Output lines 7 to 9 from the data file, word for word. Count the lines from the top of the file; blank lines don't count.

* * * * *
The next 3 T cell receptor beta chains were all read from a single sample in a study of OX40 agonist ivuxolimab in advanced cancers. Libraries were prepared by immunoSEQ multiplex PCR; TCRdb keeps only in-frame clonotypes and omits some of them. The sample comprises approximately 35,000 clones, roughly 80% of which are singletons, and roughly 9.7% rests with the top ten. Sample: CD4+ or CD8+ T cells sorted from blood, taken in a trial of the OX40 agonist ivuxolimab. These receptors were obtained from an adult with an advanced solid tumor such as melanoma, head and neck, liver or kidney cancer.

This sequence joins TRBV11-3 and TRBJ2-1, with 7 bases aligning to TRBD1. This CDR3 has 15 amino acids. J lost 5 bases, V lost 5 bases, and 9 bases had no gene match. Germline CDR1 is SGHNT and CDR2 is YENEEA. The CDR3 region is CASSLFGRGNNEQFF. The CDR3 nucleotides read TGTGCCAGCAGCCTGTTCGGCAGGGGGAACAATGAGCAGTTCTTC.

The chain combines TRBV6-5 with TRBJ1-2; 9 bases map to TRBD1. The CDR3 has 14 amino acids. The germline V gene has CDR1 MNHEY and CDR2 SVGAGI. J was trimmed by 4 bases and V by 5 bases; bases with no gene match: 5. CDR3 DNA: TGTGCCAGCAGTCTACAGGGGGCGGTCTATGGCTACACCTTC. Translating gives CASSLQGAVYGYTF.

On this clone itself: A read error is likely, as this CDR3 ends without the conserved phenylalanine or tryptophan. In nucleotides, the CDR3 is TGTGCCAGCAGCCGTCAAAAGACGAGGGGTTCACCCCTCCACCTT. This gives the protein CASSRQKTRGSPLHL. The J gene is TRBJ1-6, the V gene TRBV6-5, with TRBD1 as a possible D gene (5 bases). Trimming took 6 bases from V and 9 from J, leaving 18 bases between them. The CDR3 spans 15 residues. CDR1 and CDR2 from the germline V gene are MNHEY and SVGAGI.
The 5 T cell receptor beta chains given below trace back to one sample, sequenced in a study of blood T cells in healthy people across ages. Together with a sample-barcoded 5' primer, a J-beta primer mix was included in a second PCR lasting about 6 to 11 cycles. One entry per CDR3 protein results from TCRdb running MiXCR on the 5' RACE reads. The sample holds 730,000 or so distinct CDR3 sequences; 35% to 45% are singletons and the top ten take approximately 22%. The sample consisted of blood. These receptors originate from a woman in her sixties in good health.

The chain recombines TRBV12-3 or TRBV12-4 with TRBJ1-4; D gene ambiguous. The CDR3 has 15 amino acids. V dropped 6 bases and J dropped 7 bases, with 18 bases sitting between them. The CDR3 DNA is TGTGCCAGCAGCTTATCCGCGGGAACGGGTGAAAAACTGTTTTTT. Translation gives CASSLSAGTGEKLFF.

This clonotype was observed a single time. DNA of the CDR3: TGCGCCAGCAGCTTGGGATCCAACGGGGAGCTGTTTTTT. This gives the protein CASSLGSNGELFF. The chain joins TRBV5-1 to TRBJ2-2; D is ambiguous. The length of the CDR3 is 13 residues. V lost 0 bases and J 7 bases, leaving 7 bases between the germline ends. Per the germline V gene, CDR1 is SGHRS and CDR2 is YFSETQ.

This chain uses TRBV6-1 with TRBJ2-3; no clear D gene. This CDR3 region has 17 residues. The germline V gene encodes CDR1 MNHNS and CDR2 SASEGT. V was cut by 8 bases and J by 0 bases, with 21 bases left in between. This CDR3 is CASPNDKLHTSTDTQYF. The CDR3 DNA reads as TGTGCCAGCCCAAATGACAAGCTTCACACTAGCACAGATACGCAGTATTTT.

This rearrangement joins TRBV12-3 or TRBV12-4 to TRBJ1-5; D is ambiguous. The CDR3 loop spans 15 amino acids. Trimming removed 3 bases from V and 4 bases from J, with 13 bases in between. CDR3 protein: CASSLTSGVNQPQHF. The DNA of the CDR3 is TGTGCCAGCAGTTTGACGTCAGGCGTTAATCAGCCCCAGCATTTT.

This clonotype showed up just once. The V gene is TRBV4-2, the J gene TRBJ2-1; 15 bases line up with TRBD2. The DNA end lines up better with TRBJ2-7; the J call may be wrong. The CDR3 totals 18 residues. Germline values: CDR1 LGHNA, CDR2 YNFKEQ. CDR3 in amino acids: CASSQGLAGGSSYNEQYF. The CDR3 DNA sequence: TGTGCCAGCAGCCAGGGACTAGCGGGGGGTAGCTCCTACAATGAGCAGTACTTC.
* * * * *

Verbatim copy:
This clonotype was observed a single time. DNA of the CDR3: TGCGCCAGCAGCTTGGGATCCAACGGGGAGCTGTTTTTT. This gives the protein CASSLGSNGELFF. The chain joins TRBV5-1 to TRBJ2-2; D is ambiguous. The length of the CDR3 is 13 residues. V lost 0 bases and J 7 bases, leaving 7 bases between the germline ends. Per the germline V gene, CDR1 is SGHRS and CDR2 is YFSETQ.

This chain uses TRBV6-1 with TRBJ2-3; no clear D gene. This CDR3 region has 17 residues. The germline V gene encodes CDR1 MNHNS and CDR2 SASEGT. V was cut by 8 bases and J by 0 bases, with 21 bases left in between. This CDR3 is CASPNDKLHTSTDTQYF. The CDR3 DNA reads as TGTGCCAGCCCAAATGACAAGCTTCACACTAGCACAGATACGCAGTATTTT.

This rearrangement joins TRBV12-3 or TRBV12-4 to TRBJ1-5; D is ambiguous. The CDR3 loop spans 15 amino acids. Trimming removed 3 bases from V and 4 bases from J, with 13 bases in between. CDR3 protein: CASSLTSGVNQPQHF. The DNA of the CDR3 is TGTGCCAGCAGTTTGACGTCAGGCGTTAATCAGCCCCAGCATTTT.